For partnerships to be effective organisations need to get the basics right and not spread their wings too wide.
This was the message from Andrew Boraine, CEO of the Western Cape Economic Development Partnership, who spoke at the Greater Tygerberg Partnerships (GTP) annual general meeting on Tuesday December 5.
Mr Boraine said it was important to make the distinction between partnerships and partnering.
“Successful partnerships typically spend less time on governance and more on action. Start with the verb (partnering),” he said.
Mr Boraine said that while it was important to focus on the basics of managing mandates, projects, infrastructure, people and budgets, it was also important to look at those things beyond your control, such as public opinion, the media, citizen behaviour and other spheres of government.
He said partnerships between civil society, business and government were vital; they came with their own challenges, but those could be overcome by having a common purpose and vision and taking action together.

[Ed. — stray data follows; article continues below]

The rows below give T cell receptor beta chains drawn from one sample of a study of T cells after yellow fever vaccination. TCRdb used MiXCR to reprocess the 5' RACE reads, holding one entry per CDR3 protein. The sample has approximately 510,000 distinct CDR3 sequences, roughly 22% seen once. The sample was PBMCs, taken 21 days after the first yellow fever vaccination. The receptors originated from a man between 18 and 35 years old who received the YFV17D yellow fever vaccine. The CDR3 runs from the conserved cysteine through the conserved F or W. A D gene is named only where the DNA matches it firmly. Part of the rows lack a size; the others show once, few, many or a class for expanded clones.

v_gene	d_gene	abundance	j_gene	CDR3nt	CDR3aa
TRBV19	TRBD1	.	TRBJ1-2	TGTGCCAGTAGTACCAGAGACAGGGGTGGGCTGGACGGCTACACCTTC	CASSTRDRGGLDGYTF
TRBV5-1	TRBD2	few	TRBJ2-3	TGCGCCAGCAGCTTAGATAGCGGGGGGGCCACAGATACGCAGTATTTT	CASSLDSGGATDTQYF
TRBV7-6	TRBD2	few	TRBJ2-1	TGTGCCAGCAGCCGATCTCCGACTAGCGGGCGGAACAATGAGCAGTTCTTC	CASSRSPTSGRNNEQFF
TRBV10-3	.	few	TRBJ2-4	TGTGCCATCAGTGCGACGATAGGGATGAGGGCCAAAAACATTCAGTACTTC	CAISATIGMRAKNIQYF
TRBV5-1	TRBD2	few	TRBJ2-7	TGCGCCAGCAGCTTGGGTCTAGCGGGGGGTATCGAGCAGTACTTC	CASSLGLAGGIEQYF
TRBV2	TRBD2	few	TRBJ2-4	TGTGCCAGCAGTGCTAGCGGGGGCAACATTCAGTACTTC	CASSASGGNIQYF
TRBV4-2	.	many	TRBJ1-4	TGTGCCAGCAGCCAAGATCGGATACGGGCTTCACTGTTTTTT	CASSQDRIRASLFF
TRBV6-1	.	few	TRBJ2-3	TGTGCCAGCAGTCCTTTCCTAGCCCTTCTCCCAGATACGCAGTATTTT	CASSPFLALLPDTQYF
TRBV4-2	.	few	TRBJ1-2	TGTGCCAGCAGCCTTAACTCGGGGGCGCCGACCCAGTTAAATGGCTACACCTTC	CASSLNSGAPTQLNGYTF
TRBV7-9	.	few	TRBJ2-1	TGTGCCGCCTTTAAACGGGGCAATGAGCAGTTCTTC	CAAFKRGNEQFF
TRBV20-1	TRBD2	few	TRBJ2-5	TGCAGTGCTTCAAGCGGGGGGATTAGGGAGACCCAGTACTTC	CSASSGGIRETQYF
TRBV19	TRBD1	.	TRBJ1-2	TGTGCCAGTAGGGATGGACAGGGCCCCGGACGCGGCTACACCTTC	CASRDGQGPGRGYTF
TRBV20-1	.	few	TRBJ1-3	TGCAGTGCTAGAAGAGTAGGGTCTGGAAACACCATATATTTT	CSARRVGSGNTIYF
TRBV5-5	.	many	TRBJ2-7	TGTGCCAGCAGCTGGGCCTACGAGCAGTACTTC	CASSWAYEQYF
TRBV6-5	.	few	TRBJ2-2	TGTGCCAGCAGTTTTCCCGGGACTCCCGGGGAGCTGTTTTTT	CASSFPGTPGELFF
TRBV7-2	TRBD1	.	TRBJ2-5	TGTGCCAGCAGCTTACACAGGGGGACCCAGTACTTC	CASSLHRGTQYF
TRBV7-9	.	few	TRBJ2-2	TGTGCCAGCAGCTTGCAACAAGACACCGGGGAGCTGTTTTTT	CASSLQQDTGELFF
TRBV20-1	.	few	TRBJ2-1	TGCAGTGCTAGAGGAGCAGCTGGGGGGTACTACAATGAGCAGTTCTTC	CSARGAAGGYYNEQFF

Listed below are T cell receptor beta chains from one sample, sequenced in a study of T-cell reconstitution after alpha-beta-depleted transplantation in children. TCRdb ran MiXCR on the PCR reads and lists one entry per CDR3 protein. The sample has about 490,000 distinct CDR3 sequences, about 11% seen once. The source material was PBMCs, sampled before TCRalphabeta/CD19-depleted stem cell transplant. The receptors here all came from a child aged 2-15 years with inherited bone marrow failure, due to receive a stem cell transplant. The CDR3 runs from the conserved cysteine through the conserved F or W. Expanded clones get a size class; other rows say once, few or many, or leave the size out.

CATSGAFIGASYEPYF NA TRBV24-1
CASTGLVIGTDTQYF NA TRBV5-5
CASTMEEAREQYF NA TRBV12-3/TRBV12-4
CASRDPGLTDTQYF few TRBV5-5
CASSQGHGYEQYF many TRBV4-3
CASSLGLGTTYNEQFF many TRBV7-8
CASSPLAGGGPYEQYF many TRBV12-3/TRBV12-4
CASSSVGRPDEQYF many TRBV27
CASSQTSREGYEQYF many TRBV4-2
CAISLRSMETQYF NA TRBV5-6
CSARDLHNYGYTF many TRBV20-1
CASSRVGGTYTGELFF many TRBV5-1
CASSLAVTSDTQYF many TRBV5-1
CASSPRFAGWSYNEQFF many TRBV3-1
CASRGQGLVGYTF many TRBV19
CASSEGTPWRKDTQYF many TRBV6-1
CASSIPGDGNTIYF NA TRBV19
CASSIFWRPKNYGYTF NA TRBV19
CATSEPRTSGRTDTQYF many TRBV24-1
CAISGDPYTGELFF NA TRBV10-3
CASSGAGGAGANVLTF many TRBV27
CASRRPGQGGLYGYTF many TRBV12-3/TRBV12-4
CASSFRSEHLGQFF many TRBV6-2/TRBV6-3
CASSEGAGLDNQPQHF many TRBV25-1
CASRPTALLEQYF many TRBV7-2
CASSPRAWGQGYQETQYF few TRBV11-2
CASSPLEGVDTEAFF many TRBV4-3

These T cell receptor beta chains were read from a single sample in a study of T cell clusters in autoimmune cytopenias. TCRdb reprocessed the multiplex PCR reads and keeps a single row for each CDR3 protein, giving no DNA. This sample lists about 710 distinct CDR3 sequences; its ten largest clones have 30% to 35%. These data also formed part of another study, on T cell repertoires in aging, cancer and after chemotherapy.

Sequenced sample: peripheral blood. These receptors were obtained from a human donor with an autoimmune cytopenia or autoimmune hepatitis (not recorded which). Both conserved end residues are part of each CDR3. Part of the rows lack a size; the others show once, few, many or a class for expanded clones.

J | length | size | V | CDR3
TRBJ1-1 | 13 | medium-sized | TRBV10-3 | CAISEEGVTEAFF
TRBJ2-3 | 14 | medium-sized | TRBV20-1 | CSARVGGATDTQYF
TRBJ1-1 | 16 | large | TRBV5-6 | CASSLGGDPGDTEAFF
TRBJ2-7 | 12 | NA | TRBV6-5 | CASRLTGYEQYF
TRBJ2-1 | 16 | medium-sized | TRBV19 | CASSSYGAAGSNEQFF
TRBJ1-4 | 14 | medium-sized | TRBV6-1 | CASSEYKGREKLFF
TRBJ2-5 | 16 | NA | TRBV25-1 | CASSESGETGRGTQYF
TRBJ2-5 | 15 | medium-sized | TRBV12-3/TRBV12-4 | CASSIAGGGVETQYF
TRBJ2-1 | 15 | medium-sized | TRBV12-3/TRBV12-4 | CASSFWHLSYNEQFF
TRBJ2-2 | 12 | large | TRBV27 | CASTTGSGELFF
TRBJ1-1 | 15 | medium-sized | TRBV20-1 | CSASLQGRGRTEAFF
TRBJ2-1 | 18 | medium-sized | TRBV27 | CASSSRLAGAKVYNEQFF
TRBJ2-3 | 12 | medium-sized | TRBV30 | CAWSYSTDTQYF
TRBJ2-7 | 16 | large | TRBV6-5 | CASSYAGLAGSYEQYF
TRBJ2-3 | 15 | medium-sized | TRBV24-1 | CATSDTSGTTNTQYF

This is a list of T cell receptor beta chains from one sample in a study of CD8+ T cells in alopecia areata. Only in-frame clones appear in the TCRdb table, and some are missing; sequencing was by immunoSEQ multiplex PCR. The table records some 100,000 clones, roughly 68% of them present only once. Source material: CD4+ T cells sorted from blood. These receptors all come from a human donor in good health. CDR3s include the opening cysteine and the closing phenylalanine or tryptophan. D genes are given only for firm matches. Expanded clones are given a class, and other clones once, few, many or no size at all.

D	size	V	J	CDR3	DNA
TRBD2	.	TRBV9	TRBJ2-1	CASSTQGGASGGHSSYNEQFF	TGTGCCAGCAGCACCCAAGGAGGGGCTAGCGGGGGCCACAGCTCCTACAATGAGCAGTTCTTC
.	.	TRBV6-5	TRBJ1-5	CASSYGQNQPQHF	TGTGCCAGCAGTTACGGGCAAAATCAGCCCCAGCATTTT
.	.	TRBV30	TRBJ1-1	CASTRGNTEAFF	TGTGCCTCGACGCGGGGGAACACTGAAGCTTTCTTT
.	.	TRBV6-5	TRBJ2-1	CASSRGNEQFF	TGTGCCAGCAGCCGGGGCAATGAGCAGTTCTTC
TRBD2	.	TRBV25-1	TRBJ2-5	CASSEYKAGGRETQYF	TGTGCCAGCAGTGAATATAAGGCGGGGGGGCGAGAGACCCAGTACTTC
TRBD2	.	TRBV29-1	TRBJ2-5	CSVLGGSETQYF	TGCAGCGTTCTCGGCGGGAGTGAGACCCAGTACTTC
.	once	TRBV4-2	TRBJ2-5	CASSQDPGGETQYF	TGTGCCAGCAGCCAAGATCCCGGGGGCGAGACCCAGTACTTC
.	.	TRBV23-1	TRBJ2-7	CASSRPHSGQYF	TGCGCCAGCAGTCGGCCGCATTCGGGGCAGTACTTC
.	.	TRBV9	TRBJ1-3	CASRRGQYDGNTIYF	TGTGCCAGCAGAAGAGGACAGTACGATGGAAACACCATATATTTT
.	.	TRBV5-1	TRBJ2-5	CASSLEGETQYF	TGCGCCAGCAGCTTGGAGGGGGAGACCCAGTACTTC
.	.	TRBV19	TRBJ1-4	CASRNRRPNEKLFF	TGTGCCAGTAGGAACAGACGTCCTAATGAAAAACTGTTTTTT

Self awareness, self management and social awareness were key to managing partnerships, he said.
GTP CEO Warren Hewitt said they had shifted their focus for the year ahead to tackle projects that could make the biggest impact and to align with the City’s new spatial development framework.
GTP’s three core strategies for the way forward were developing 24-hour economies, connected communities and facilitating urban transition.
Mr Hewitt said the Voortrekker corridor was critical to attracting investors and they would look at the 8am-to-5pm bracket and then, from 5pm, focus on the student community.
With their connected-communities strategy, they would look at the physical (CBD) and the virtual — assessing how partners were sharing information and networking.
Regarding urban transition, the GTP would focus on attracting investors to the area and keeping the right businesses in the area.